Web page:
Curriculum and assessment
What might have been a simple guarantee of core entitlement and progression for every child bloated into a corpulent National Curriculum. Its unnecessarily micro-designed syllabuses structured around discrete, traditional subjects, were applied clumsily. They decimated project and topic work and inhibited curriculum innovation at just the point in the 20th century when, some would argue, those were most needed. League tables and the Ofsted framework overwhelmed the opportunity for improving formative assessment with a flood of summative requirements to be game played.
Governance
The responsibilities of governors, headteachers, local authorities, HMI and central government had become an opaque and sometimes dysfunctional mess badly in need of reinvention. The government’s response was to nationalise the service. The Act took power from LEAs triumphantly and from schools surreptitiously (claiming to “liberate” them). It then invested unprecedented power over school organisation, the content of teaching and the evaluation of performance in central government.
Parental choice
The benefits of parental involvement in children’s education are axiomatic but the mirage of parental choice is not the same thing though easier to legislate even if under a misleading banner. The best the system has been able to do is to accommodate parental preferences. The preference for most parents, to have an excellent local school, is a policy driver that has currently and contentiously arrived at the Free Schools experiment. Even in a data rich system, the extent to which parents form their preferences on the basis of sound information and whether that operates fairly across social groups remain moot points.
Elitist or utilitarian markets
Open enrolment, the delegation of budgets and “opting out” were expected to force the education service to embrace market disciplines. Contractual obligation between “stakeholders” was to become more significant than community cohesion. This shifted the headteacher’s role towards institutional management as well as paving the way for Academies. Many schools still seem to prefer some pupils rather than others simply because parental background remains the most significant correlate with student attainment and therefore institutional success. The result is a distorted market place which can be manipulated by some suppliers and some consumers to their advantage and, more damagingly, to the disadvantage of others.  Admissions might yet be the schools’ LIBOR scandal.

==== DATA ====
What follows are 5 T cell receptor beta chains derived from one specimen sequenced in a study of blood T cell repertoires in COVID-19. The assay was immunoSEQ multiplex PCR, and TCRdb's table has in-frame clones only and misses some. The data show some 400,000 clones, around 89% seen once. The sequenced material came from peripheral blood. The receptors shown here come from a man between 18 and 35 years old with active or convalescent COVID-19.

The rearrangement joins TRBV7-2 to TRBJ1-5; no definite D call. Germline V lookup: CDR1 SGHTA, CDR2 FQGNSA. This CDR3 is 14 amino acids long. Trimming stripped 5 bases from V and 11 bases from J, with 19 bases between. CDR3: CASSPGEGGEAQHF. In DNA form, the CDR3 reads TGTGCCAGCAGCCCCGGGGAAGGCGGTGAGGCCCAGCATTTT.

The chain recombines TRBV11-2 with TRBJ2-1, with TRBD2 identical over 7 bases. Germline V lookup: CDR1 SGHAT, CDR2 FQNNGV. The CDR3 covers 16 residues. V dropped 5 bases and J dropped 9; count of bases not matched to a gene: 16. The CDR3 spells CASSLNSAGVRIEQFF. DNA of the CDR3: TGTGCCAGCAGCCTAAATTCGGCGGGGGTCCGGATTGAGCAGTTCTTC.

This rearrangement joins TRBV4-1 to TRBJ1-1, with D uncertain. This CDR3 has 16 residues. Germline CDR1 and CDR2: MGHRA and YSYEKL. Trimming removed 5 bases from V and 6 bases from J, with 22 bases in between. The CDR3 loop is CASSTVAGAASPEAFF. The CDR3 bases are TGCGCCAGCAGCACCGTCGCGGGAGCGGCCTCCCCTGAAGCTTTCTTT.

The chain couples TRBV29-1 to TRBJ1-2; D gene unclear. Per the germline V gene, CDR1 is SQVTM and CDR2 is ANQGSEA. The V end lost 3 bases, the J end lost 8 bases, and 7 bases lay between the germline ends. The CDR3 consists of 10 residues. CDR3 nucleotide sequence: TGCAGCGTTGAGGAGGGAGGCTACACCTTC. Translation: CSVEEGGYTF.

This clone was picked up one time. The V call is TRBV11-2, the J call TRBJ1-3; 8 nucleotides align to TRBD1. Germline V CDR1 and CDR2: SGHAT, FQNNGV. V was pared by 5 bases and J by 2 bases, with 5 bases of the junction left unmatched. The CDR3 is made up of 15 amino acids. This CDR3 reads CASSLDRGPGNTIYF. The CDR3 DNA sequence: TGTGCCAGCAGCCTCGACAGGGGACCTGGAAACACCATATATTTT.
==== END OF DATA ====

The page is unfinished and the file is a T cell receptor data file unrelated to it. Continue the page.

Looking forward
The education landscape is still dominated by the effects of the 1988 Act. It bulldozed the existing terrain. It transformed the surface features leaving the major contours still defined by the underlying geology, not least corrosive poverty and variation of performance between staff and departments within schools.
In his last blog of 2013, Chris Husbands wrote about assessment that “At root, society needs to decide what it wants to hold schools to account for…”  He could have been writing about almost any aspect of schooling. If the past 25 years have taught us anything it is surely that, as a country, we have been incapable of conducting a debate about education outside the expediencies of the political agenda and its short term calendar.   Unless we can loudly, articulately and with some degree of agreement answer the question “as a profession, what is it you profess?”, politicians will continue to do it for us – and for the children we claim to care for. After 25 years we seem no nearer and might even be further from,

  • A core curriculum entitlement based on contemporary skills and social empathy
  • Assessment which informs next steps in learning and can report progress as well as attainment
  • Governance which nurtures community responsibility for the education of young people, families and neighbourhoods as co-producers as well as consumers of education.

Happy Anniversary GERBIL.
Denis Mongon is visiting professorial fellow at the London Centre for Leadership in Learning, IOE